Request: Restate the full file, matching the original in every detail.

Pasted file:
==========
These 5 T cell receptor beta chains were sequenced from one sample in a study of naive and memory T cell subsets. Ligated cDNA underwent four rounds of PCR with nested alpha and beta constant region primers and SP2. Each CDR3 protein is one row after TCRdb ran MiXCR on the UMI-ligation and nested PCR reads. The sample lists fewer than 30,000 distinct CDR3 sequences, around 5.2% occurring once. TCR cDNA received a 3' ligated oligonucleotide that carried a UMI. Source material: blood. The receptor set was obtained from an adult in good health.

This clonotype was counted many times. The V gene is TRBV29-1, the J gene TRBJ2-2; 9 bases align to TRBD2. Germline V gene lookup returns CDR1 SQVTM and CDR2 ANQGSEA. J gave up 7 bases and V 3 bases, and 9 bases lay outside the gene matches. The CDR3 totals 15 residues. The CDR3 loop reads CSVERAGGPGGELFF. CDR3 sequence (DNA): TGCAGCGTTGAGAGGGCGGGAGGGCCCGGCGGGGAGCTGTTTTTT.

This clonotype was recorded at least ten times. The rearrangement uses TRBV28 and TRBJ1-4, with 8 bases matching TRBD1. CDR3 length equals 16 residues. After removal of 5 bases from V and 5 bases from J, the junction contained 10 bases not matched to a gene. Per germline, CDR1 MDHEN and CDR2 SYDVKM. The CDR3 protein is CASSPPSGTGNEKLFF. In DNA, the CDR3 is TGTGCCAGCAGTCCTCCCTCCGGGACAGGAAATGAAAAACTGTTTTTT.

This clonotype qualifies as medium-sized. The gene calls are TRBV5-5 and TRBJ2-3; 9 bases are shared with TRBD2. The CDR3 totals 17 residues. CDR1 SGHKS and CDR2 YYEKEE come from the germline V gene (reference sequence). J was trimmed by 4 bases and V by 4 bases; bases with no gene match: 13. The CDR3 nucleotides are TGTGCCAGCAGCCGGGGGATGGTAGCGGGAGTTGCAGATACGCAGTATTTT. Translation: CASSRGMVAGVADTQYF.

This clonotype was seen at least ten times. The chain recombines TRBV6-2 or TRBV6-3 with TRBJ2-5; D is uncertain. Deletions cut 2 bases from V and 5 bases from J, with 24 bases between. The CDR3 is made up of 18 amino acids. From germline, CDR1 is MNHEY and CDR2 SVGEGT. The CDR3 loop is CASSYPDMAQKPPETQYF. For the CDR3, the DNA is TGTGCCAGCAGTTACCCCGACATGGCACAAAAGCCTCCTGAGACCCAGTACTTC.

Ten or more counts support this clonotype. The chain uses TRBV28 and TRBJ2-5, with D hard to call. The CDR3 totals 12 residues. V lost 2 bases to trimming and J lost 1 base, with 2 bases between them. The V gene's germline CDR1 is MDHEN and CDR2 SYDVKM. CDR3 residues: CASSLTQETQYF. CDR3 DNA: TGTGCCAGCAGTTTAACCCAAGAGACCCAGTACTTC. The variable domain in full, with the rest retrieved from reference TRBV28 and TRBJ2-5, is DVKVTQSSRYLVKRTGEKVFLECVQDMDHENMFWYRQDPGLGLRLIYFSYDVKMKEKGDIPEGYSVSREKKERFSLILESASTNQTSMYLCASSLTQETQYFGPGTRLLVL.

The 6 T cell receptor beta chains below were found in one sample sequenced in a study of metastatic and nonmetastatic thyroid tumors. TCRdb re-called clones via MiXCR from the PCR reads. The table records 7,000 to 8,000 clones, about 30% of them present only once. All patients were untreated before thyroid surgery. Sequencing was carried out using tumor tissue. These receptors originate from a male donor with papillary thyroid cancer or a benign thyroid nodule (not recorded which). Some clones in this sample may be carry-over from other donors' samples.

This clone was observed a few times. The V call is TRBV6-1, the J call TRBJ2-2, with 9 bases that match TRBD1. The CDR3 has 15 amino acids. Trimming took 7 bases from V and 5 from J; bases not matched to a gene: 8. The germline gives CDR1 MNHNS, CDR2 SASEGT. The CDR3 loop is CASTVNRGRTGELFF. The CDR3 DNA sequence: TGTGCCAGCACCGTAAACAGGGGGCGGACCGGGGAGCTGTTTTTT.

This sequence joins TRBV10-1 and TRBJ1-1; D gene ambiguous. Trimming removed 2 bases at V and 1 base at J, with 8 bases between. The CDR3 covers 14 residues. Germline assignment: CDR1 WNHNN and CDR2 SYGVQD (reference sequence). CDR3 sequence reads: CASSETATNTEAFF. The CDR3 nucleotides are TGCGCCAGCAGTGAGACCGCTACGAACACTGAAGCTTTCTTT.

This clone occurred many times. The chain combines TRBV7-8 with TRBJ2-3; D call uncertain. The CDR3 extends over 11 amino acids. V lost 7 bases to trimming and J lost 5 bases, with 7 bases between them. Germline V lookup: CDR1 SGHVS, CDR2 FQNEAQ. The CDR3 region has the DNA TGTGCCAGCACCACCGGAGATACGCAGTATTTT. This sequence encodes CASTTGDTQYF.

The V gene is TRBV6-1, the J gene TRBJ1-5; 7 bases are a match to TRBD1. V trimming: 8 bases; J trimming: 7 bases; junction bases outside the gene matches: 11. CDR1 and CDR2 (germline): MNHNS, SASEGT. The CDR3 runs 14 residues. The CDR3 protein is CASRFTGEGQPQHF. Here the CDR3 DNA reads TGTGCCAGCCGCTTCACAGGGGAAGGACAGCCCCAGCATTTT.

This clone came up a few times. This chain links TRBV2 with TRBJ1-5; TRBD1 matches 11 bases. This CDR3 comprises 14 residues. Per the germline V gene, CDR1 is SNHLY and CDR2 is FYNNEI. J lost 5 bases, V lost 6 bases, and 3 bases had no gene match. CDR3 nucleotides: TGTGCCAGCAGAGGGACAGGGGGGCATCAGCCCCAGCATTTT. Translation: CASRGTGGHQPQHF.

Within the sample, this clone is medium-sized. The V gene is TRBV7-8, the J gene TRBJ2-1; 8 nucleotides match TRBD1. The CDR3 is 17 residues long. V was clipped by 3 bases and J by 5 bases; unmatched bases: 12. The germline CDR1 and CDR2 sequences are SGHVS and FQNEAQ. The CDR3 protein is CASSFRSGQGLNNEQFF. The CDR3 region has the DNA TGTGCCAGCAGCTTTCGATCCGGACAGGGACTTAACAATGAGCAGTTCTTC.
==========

These 5 T cell receptor beta chains were sequenced from one sample in a study of naive and memory T cell subsets. Ligated cDNA underwent four rounds of PCR with nested alpha and beta constant region primers and SP2. Each CDR3 protein is one row after TCRdb ran MiXCR on the UMI-ligation and nested PCR reads. The sample lists fewer than 30,000 distinct CDR3 sequences, around 5.2% occurring once. TCR cDNA received a 3' ligated oligonucleotide that carried a UMI. Source material: blood. The receptor set was obtained from an adult in good health.

This clonotype was counted many times. The V gene is TRBV29-1, the J gene TRBJ2-2; 9 bases align to TRBD2. Germline V gene lookup returns CDR1 SQVTM and CDR2 ANQGSEA. J gave up 7 bases and V 3 bases, and 9 bases lay outside the gene matches. The CDR3 totals 15 residues. The CDR3 loop reads CSVERAGGPGGELFF. CDR3 sequence (DNA): TGCAGCGTTGAGAGGGCGGGAGGGCCCGGCGGGGAGCTGTTTTTT.

This clonotype was recorded at least ten times. The rearrangement uses TRBV28 and TRBJ1-4, with 8 bases matching TRBD1. CDR3 length equals 16 residues. After removal of 5 bases from V and 5 bases from J, the junction contained 10 bases not matched to a gene. Per germline, CDR1 MDHEN and CDR2 SYDVKM. The CDR3 protein is CASSPPSGTGNEKLFF. In DNA, the CDR3 is TGTGCCAGCAGTCCTCCCTCCGGGACAGGAAATGAAAAACTGTTTTTT.

This clonotype qualifies as medium-sized. The gene calls are TRBV5-5 and TRBJ2-3; 9 bases are shared with TRBD2. The CDR3 totals 17 residues. CDR1 SGHKS and CDR2 YYEKEE come from the germline V gene (reference sequence). J was trimmed by 4 bases and V by 4 bases; bases with no gene match: 13. The CDR3 nucleotides are TGTGCCAGCAGCCGGGGGATGGTAGCGGGAGTTGCAGATACGCAGTATTTT. Translation: CASSRGMVAGVADTQYF.

This clonotype was seen at least ten times. The chain recombines TRBV6-2 or TRBV6-3 with TRBJ2-5; D is uncertain. Deletions cut 2 bases from V and 5 bases from J, with 24 bases between. The CDR3 is made up of 18 amino acids. From germline, CDR1 is MNHEY and CDR2 SVGEGT. The CDR3 loop is CASSYPDMAQKPPETQYF. For the CDR3, the DNA is TGTGCCAGCAGTTACCCCGACATGGCACAAAAGCCTCCTGAGACCCAGTACTTC.

Ten or more counts support this clonotype. The chain uses TRBV28 and TRBJ2-5, with D hard to call. The CDR3 totals 12 residues. V lost 2 bases to trimming and J lost 1 base, with 2 bases between them. The V gene's germline CDR1 is MDHEN and CDR2 SYDVKM. CDR3 residues: CASSLTQETQYF. CDR3 DNA: TGTGCCAGCAGTTTAACCCAAGAGACCCAGTACTTC. The variable domain in full, with the rest retrieved from reference TRBV28 and TRBJ2-5, is DVKVTQSSRYLVKRTGEKVFLECVQDMDHENMFWYRQDPGLGLRLIYFSYDVKMKEKGDIPEGYSVSREKKERFSLILESASTNQTSMYLCASSLTQETQYFGPGTRLLVL.

The 6 T cell receptor beta chains below were found in one sample sequenced in a study of metastatic and nonmetastatic thyroid tumors. TCRdb re-called clones via MiXCR from the PCR reads. The table records 7,000 to 8,000 clones, about 30% of them present only once. All patients were untreated before thyroid surgery. Sequencing was carried out using tumor tissue. These receptors originate from a male donor with papillary thyroid cancer or a benign thyroid nodule (not recorded which). Some clones in this sample may be carry-over from other donors' samples.

This clone was observed a few times. The V call is TRBV6-1, the J call TRBJ2-2, with 9 bases that match TRBD1. The CDR3 has 15 amino acids. Trimming took 7 bases from V and 5 from J; bases not matched to a gene: 8. The germline gives CDR1 MNHNS, CDR2 SASEGT. The CDR3 loop is CASTVNRGRTGELFF. The CDR3 DNA sequence: TGTGCCAGCACCGTAAACAGGGGGCGGACCGGGGAGCTGTTTTTT.

This sequence joins TRBV10-1 and TRBJ1-1; D gene ambiguous. Trimming removed 2 bases at V and 1 base at J, with 8 bases between. The CDR3 covers 14 residues. Germline assignment: CDR1 WNHNN and CDR2 SYGVQD (reference sequence). CDR3 sequence reads: CASSETATNTEAFF. The CDR3 nucleotides are TGCGCCAGCAGTGAGACCGCTACGAACACTGAAGCTTTCTTT.

This clone occurred many times. The chain combines TRBV7-8 with TRBJ2-3; D call uncertain. The CDR3 extends over 11 amino acids. V lost 7 bases to trimming and J lost 5 bases, with 7 bases between them. Germline V lookup: CDR1 SGHVS, CDR2 FQNEAQ. The CDR3 region has the DNA TGTGCCAGCACCACCGGAGATACGCAGTATTTT. This sequence encodes CASTTGDTQYF.

The V gene is TRBV6-1, the J gene TRBJ1-5; 7 bases are a match to TRBD1. V trimming: 8 bases; J trimming: 7 bases; junction bases outside the gene matches: 11. CDR1 and CDR2 (germline): MNHNS, SASEGT. The CDR3 runs 14 residues. The CDR3 protein is CASRFTGEGQPQHF. Here the CDR3 DNA reads TGTGCCAGCCGCTTCACAGGGGAAGGACAGCCCCAGCATTTT.

This clone came up a few times. This chain links TRBV2 with TRBJ1-5; TRBD1 matches 11 bases. This CDR3 comprises 14 residues. Per the germline V gene, CDR1 is SNHLY and CDR2 is FYNNEI. J lost 5 bases, V lost 6 bases, and 3 bases had no gene match. CDR3 nucleotides: TGTGCCAGCAGAGGGACAGGGGGGCATCAGCCCCAGCATTTT. Translation: CASRGTGGHQPQHF.

Within the sample, this clone is medium-sized. The V gene is TRBV7-8, the J gene TRBJ2-1; 8 nucleotides match TRBD1. The CDR3 is 17 residues long. V was clipped by 3 bases and J by 5 bases; unmatched bases: 12. The germline CDR1 and CDR2 sequences are SGHVS and FQNEAQ. The CDR3 protein is CASSFRSGQGLNNEQFF. The CDR3 region has the DNA TGTGCCAGCAGCTTTCGATCCGGACAGGGACTTAACAATGAGCAGTTCTTC.